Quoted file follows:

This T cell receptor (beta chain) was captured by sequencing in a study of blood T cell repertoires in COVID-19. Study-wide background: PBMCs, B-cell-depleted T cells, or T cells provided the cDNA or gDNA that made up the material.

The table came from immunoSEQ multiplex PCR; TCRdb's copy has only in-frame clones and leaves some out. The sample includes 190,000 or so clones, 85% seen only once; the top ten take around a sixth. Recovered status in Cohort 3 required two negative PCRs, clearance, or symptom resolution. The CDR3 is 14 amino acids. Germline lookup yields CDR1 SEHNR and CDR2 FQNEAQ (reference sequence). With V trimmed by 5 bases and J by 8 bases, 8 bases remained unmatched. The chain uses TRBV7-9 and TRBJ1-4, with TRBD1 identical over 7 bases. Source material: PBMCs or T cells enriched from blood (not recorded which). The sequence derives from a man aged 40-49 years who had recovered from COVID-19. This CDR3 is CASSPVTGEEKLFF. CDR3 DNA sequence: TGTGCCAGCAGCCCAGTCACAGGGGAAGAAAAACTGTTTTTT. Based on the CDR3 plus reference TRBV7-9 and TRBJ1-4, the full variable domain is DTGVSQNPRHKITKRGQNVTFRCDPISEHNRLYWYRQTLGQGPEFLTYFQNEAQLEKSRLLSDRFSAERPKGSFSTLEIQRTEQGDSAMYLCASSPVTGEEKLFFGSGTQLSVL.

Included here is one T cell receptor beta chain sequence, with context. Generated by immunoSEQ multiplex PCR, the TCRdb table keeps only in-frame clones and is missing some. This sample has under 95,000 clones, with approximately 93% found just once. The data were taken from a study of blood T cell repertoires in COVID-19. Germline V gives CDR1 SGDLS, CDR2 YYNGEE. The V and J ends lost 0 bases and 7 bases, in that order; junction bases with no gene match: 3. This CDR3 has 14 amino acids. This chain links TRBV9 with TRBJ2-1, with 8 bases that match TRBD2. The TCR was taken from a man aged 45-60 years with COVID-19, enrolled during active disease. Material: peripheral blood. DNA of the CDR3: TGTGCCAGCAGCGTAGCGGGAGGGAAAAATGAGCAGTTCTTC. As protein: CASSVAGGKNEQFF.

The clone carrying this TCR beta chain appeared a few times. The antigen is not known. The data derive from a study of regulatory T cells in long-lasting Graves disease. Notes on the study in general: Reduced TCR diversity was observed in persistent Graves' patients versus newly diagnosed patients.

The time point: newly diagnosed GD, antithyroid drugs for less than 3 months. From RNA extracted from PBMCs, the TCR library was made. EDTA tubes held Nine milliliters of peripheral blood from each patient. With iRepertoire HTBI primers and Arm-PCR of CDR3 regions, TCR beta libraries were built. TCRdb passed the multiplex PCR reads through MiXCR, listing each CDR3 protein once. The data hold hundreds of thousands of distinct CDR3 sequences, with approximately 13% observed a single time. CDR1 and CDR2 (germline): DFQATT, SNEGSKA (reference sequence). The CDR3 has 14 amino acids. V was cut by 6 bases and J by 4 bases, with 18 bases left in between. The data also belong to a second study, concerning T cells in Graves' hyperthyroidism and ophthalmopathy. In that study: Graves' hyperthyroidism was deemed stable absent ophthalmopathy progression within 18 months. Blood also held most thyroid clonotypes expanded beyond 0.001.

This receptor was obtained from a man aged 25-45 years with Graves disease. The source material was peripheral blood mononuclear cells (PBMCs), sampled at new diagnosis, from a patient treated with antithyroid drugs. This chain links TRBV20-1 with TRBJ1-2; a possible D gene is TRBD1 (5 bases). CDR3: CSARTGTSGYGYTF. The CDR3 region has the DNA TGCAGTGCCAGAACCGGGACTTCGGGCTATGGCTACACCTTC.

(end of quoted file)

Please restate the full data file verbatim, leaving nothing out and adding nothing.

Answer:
This T cell receptor (beta chain) was captured by sequencing in a study of blood T cell repertoires in COVID-19. Study-wide background: PBMCs, B-cell-depleted T cells, or T cells provided the cDNA or gDNA that made up the material.

The table came from immunoSEQ multiplex PCR; TCRdb's copy has only in-frame clones and leaves some out. The sample includes 190,000 or so clones, 85% seen only once; the top ten take around a sixth. Recovered status in Cohort 3 required two negative PCRs, clearance, or symptom resolution. The CDR3 is 14 amino acids. Germline lookup yields CDR1 SEHNR and CDR2 FQNEAQ (reference sequence). With V trimmed by 5 bases and J by 8 bases, 8 bases remained unmatched. The chain uses TRBV7-9 and TRBJ1-4, with TRBD1 identical over 7 bases. Source material: PBMCs or T cells enriched from blood (not recorded which). The sequence derives from a man aged 40-49 years who had recovered from COVID-19. This CDR3 is CASSPVTGEEKLFF. CDR3 DNA sequence: TGTGCCAGCAGCCCAGTCACAGGGGAAGAAAAACTGTTTTTT. Based on the CDR3 plus reference TRBV7-9 and TRBJ1-4, the full variable domain is DTGVSQNPRHKITKRGQNVTFRCDPISEHNRLYWYRQTLGQGPEFLTYFQNEAQLEKSRLLSDRFSAERPKGSFSTLEIQRTEQGDSAMYLCASSPVTGEEKLFFGSGTQLSVL.

Included here is one T cell receptor beta chain sequence, with context. Generated by immunoSEQ multiplex PCR, the TCRdb table keeps only in-frame clones and is missing some. This sample has under 95,000 clones, with approximately 93% found just once. The data were taken from a study of blood T cell repertoires in COVID-19. Germline V gives CDR1 SGDLS, CDR2 YYNGEE. The V and J ends lost 0 bases and 7 bases, in that order; junction bases with no gene match: 3. This CDR3 has 14 amino acids. This chain links TRBV9 with TRBJ2-1, with 8 bases that match TRBD2. The TCR was taken from a man aged 45-60 years with COVID-19, enrolled during active disease. Material: peripheral blood. DNA of the CDR3: TGTGCCAGCAGCGTAGCGGGAGGGAAAAATGAGCAGTTCTTC. As protein: CASSVAGGKNEQFF.

The clone carrying this TCR beta chain appeared a few times. The antigen is not known. The data derive from a study of regulatory T cells in long-lasting Graves disease. Notes on the study in general: Reduced TCR diversity was observed in persistent Graves' patients versus newly diagnosed patients.

The time point: newly diagnosed GD, antithyroid drugs for less than 3 months. From RNA extracted from PBMCs, the TCR library was made. EDTA tubes held Nine milliliters of peripheral blood from each patient. With iRepertoire HTBI primers and Arm-PCR of CDR3 regions, TCR beta libraries were built. TCRdb passed the multiplex PCR reads through MiXCR, listing each CDR3 protein once. The data hold hundreds of thousands of distinct CDR3 sequences, with approximately 13% observed a single time. CDR1 and CDR2 (germline): DFQATT, SNEGSKA (reference sequence). The CDR3 has 14 amino acids. V was cut by 6 bases and J by 4 bases, with 18 bases left in between. The data also belong to a second study, concerning T cells in Graves' hyperthyroidism and ophthalmopathy. In that study: Graves' hyperthyroidism was deemed stable absent ophthalmopathy progression within 18 months. Blood also held most thyroid clonotypes expanded beyond 0.001.

This receptor was obtained from a man aged 25-45 years with Graves disease. The source material was peripheral blood mononuclear cells (PBMCs), sampled at new diagnosis, from a patient treated with antithyroid drugs. This chain links TRBV20-1 with TRBJ1-2; a possible D gene is TRBD1 (5 bases). CDR3: CSARTGTSGYGYTF. The CDR3 region has the DNA TGCAGTGCCAGAACCGGGACTTCGGGCTATGGCTACACCTTC.